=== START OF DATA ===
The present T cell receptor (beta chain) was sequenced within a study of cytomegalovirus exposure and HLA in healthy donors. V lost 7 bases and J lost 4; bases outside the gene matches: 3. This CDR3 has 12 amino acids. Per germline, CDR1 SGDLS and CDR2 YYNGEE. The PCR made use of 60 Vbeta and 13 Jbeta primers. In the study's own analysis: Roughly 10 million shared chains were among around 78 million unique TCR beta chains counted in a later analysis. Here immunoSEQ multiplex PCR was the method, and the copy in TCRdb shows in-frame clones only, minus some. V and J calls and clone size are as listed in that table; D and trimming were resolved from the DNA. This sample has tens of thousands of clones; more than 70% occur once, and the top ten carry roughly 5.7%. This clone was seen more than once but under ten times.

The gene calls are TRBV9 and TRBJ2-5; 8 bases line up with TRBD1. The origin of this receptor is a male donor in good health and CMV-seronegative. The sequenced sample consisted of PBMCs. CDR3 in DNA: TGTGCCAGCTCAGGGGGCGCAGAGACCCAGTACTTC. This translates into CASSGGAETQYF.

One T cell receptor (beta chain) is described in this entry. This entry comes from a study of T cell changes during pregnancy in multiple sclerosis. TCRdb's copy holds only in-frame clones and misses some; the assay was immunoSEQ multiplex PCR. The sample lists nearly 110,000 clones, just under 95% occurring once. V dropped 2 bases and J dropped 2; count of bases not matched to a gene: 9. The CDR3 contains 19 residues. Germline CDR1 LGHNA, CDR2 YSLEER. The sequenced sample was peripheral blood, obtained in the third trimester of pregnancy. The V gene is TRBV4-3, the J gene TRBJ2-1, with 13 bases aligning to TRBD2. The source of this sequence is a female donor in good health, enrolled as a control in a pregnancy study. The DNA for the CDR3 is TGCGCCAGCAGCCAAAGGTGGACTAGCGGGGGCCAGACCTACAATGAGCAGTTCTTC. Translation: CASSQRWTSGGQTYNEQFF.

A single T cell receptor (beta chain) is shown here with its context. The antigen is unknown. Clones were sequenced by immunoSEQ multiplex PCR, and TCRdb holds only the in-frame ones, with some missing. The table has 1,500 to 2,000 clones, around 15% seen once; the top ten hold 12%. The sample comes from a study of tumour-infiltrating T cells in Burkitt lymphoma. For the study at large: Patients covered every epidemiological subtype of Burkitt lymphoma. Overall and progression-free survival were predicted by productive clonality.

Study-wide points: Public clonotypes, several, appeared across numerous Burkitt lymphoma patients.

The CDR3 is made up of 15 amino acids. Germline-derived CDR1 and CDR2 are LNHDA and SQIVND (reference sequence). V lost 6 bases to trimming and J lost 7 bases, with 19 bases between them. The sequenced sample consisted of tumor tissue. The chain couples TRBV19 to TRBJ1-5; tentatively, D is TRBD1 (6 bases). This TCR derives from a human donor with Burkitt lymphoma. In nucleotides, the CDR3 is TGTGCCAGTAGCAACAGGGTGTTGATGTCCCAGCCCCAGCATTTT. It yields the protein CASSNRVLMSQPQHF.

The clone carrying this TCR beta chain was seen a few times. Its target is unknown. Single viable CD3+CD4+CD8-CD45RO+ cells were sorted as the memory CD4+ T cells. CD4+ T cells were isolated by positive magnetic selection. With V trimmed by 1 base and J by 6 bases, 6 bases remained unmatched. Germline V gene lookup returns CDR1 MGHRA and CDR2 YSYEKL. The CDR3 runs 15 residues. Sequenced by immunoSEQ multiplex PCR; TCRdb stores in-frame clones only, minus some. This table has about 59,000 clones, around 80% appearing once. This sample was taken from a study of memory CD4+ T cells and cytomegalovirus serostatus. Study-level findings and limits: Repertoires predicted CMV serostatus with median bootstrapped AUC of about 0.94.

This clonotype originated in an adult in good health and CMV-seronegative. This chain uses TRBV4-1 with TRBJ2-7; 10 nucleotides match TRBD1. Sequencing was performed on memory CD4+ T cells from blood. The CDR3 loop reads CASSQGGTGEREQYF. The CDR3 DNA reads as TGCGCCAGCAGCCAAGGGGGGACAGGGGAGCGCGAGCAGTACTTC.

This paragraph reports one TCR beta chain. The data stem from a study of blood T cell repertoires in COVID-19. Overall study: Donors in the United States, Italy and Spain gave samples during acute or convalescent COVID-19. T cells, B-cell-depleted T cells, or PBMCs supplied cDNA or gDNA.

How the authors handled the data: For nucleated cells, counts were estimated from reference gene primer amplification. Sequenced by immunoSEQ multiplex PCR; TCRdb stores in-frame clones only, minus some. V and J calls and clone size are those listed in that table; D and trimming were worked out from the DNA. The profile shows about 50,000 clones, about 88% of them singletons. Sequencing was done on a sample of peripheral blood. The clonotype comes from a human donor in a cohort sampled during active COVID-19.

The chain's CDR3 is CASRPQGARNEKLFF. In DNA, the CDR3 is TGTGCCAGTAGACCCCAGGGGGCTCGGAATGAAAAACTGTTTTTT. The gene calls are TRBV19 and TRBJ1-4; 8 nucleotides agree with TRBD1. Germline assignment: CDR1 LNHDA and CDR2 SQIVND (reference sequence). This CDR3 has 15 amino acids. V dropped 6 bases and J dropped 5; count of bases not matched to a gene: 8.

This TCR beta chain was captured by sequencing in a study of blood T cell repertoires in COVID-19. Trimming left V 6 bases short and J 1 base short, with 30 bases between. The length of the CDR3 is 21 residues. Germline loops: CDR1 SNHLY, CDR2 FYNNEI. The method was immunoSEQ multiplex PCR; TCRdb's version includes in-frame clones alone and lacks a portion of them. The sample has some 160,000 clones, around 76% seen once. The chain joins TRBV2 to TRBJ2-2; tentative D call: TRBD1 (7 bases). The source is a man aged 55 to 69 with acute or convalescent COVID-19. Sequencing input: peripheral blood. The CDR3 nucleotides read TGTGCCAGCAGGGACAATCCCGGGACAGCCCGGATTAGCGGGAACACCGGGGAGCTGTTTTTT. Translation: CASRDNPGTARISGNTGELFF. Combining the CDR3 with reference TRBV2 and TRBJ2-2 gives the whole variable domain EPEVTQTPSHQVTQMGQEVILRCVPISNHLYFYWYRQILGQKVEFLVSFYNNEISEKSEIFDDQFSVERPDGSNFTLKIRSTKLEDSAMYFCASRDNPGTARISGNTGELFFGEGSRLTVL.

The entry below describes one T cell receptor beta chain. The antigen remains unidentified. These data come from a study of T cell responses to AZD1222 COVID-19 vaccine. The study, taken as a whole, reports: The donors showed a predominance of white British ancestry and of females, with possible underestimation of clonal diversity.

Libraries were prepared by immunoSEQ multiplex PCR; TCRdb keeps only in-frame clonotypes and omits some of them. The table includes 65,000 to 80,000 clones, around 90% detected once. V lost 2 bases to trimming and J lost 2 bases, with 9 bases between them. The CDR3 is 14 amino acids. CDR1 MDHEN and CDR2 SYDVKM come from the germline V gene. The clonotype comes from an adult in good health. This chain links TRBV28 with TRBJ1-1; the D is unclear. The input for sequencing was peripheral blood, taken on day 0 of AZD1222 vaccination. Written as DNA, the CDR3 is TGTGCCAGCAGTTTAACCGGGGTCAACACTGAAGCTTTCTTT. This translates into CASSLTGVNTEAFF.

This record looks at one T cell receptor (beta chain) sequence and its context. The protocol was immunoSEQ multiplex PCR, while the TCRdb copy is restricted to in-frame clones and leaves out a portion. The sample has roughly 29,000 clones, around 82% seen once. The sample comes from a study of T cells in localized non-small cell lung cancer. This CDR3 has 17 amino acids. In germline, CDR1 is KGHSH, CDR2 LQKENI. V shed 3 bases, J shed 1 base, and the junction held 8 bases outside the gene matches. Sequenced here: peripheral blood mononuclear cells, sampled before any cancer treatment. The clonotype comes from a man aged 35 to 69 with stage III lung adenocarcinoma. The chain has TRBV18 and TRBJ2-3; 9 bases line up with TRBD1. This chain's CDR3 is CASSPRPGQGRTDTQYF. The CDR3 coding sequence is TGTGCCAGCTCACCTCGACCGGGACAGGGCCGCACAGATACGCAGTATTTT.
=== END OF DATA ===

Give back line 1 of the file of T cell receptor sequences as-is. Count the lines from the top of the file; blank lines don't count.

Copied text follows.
The present T cell receptor (beta chain) was sequenced within a study of cytomegalovirus exposure and HLA in healthy donors. V lost 7 bases and J lost 4; bases outside the gene matches: 3. This CDR3 has 12 amino acids. Per germline, CDR1 SGDLS and CDR2 YYNGEE. The PCR made use of 60 Vbeta and 13 Jbeta primers. In the study's own analysis: Roughly 10 million shared chains were among around 78 million unique TCR beta chains counted in a later analysis. Here immunoSEQ multiplex PCR was the method, and the copy in TCRdb shows in-frame clones only, minus some. V and J calls and clone size are as listed in that table; D and trimming were resolved from the DNA. This sample has tens of thousands of clones; more than 70% occur once, and the top ten carry roughly 5.7%. This clone was seen more than once but under ten times.